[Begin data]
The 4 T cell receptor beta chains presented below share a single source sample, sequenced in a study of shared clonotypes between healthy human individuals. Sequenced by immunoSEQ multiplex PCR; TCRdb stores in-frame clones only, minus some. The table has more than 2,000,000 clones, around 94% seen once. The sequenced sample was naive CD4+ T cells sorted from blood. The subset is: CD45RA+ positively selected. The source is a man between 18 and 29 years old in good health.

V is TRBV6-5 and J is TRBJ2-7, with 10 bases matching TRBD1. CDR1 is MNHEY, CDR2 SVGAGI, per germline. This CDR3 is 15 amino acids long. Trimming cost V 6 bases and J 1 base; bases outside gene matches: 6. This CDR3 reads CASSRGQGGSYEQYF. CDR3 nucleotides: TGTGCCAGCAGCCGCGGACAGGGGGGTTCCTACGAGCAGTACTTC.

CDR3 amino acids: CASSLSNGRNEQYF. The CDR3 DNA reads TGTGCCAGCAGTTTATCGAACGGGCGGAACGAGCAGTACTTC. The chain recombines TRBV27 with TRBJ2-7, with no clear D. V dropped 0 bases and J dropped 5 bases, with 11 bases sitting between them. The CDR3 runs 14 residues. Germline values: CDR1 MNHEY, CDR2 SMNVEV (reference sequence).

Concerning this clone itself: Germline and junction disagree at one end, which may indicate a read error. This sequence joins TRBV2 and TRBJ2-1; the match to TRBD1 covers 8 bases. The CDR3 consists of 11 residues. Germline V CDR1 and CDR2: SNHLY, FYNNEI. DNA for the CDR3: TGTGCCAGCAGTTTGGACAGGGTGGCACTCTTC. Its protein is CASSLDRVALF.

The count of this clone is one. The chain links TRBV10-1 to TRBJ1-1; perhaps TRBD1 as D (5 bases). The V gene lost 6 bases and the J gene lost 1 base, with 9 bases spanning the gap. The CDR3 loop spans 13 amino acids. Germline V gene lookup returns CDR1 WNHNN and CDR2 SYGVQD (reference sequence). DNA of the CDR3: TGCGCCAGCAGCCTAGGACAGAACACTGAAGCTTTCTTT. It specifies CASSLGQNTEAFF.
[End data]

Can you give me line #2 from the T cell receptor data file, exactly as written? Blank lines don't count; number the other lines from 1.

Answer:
V is TRBV6-5 and J is TRBJ2-7, with 10 bases matching TRBD1. CDR1 is MNHEY, CDR2 SVGAGI, per germline. This CDR3 is 15 amino acids long. Trimming cost V 6 bases and J 1 base; bases outside gene matches: 6. This CDR3 reads CASSRGQGGSYEQYF. CDR3 nucleotides: TGTGCCAGCAGCCGCGGACAGGGGGGTTCCTACGAGCAGTACTTC.